He will gather a holy people whom he will lead in righteousness; and he will judge the tribes of the people that have been made holy by the Lord their God. He will not tolerate unrighteousness even to pause among them, and any person who knows wickedness shall not live with them. For he shall know that they are all childeren of their God. He will distribute them upon the land, according to their tribes. The alien and the foreigner will no longer live near themThe last line means that the pagan Greeks and Romans will no longer live in the land of Israel. However, there are also texts that make it clear that the Messiah has something to offer to the non-Jewish peoples. This idea is very old: it dates back to the late sixth century BCE, when the Temple was rebuilt. In an appendix to the prophecies of Isaiah, God says that
'The foreigners who join themselves to the Lord, to minister to Him, to love the name of the Lord, and to be His servants, every one who keeps the sabbath and does not profane it, and holds fast My covenant - these I will bring to My holy mountain, and make them joyful in My house of prayer; their burnt offerings and their sacrifices will be accepted on My altar; for My house shall be called a house of prayer for all peoples.'The same sentiment was at the same time expressed by Haggai, who calls Zerubbabel 'the desire of all nations' (Haggai 2.7). Needless to say that these texts were later interpreted as referring to the coming of the Messiah. The same happened to the following words, that were meant as a description of the mission of the author who composed the concluding chapters of the book of Isaiah, but were later regarded as a description of the messianic age.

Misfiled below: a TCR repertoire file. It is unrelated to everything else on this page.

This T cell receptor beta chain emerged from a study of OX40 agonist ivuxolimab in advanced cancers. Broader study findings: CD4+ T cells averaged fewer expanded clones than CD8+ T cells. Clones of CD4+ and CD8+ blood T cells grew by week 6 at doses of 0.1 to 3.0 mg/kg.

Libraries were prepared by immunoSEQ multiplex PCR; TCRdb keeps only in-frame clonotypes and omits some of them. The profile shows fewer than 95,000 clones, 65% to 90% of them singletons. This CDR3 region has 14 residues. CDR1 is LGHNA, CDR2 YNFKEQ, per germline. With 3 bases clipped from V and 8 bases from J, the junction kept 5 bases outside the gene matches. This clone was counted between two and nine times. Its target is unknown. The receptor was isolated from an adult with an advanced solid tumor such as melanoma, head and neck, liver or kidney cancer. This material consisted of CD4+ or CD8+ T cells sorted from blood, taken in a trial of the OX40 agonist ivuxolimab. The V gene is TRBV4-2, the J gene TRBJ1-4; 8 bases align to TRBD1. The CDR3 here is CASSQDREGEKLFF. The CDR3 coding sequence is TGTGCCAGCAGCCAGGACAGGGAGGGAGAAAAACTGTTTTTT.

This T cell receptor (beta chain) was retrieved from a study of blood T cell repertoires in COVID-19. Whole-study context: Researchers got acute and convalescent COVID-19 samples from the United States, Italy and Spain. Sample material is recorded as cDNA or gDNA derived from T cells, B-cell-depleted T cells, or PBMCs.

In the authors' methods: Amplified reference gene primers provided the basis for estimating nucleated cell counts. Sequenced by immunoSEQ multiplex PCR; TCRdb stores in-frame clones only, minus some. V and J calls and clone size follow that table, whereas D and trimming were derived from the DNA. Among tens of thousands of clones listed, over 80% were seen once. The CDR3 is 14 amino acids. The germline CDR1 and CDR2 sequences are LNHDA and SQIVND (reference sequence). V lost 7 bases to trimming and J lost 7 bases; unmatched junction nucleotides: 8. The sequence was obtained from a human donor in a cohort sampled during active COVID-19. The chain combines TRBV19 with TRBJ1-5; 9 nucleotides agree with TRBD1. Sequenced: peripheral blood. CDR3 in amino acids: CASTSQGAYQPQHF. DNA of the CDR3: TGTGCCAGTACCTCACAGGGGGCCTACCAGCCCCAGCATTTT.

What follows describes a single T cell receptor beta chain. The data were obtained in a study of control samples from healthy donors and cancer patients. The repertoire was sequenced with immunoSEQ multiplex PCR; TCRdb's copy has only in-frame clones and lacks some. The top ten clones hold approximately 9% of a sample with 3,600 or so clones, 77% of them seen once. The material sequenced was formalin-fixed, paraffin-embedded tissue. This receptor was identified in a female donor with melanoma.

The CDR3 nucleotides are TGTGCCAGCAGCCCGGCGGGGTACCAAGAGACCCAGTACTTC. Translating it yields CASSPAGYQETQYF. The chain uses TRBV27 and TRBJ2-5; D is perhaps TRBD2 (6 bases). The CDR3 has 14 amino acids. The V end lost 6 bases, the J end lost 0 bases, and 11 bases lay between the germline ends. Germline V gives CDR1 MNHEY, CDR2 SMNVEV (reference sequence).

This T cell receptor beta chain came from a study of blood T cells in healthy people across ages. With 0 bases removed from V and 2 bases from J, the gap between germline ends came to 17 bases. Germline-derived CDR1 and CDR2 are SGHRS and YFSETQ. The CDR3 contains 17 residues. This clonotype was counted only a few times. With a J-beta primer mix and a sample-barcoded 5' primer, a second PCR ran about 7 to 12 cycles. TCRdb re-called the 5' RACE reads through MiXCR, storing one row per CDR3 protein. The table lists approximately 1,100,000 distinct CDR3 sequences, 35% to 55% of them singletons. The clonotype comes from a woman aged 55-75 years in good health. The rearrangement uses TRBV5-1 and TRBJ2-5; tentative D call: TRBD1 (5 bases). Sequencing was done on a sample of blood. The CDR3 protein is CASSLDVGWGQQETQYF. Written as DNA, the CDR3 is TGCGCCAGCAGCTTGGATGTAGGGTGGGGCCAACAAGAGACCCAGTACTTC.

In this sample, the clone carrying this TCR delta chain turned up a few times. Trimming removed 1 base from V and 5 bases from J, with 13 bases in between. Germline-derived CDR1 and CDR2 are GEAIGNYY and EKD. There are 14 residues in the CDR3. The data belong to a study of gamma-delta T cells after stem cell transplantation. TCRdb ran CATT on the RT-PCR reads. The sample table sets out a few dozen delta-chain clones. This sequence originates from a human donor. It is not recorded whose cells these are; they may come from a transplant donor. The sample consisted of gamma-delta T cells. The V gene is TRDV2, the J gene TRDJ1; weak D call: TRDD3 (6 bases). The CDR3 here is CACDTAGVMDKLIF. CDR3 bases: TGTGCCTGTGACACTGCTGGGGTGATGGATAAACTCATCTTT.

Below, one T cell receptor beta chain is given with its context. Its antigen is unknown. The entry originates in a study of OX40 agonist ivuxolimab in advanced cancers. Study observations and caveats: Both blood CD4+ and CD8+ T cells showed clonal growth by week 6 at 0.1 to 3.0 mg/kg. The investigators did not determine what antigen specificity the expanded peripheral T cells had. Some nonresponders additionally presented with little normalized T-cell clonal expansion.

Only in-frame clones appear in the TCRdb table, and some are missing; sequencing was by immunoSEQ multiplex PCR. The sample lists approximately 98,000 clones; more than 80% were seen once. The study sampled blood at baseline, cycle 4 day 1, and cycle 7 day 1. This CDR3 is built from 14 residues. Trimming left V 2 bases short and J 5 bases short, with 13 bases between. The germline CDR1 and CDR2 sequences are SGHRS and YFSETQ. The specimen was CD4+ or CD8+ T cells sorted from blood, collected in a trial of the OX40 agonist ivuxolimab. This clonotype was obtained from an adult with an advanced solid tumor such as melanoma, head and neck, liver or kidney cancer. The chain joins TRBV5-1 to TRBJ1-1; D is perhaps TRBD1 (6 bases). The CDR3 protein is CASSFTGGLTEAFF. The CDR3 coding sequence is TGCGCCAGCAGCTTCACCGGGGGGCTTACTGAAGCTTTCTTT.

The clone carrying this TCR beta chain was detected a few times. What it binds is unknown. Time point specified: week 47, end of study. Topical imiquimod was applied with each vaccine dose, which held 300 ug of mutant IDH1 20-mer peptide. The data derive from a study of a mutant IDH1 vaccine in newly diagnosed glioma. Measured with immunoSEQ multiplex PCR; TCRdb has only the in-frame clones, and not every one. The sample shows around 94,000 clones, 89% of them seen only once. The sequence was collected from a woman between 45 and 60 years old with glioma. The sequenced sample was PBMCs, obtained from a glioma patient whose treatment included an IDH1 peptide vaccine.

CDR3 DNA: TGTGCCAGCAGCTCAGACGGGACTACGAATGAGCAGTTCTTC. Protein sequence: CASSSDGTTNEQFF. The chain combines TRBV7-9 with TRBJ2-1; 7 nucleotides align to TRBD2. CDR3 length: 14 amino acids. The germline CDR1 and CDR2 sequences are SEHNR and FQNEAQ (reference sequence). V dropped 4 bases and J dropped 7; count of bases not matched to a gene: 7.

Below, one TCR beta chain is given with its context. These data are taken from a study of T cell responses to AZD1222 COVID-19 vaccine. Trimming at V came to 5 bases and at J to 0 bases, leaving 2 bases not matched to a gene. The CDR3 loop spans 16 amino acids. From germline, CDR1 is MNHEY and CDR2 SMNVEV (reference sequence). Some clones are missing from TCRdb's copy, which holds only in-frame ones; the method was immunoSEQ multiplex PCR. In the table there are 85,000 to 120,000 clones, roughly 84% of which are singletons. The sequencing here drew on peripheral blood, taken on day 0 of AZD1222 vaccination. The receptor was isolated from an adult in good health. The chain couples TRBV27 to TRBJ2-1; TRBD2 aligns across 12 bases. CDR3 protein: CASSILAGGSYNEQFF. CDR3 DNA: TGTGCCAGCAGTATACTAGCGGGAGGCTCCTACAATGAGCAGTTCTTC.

The Spirit of the Sovereign Lord is on me, because the Lord has anointed me to preach good news to the poor. He has sent me to bind up the broken-hearted, to proclaim freedom for the captives and release from darkness for the prisoners, to proclaim the year of the Lord's favor and the day of vengeance of our God, to comfort all who mourn, and provide for those who grieve in Zion - to bestow on them a crown of beauty instead of ashes, the oil of gladness instead of mourning, a garment of praise instead of a spirit of despair.Although they were not intended as such, these lines were interpreted as messianic at Qumran and by the first Christians.
So, we see that the Messiah will comfort those who need to be comforted and will restore Israel and its tribes. It is also clear that there will be a new world ruler in the messianic age, but it is not clear whether 'the desire of all nations' will rule the nations (Daniel 7:14; Psalm 72), or is merely inaugurating God's personal rule of the universe (e.g., Isaiah 24:23).
Three remarks must be made at the end of this part of our study of ancient messianism. In the first place, the coming of the Messiah does not necessarily mean the end of times; this is a Christian idea. Of course it has some roots in Jewish thought, but the connection between messianism and apocalypticism (or eschatology) is not a necessary one.
In the second place, not everybody expected the Messiah. In many texts that refer to a brave new world or the Last Judgment, no mention is made of the Messiah (e.g., the oldest portions of the Enoch writings, the Assumption of Moses, the Sybilline Oracles, the Wisdom of Ben Sira, or the first two Books of Maccabees). Probably, the concept was too vague to be really inspiring.
Finally, there were people who started to make calculations about the date of the Messiah's arrival. They are treated here.
We have now treated the current messianologies and messianic expectations in the three centuries between c.165 BCE and c.140 CE. We must now discuss the development of ideas in and after this period.
Dating the coming of the Messiah
The seventy-seven generations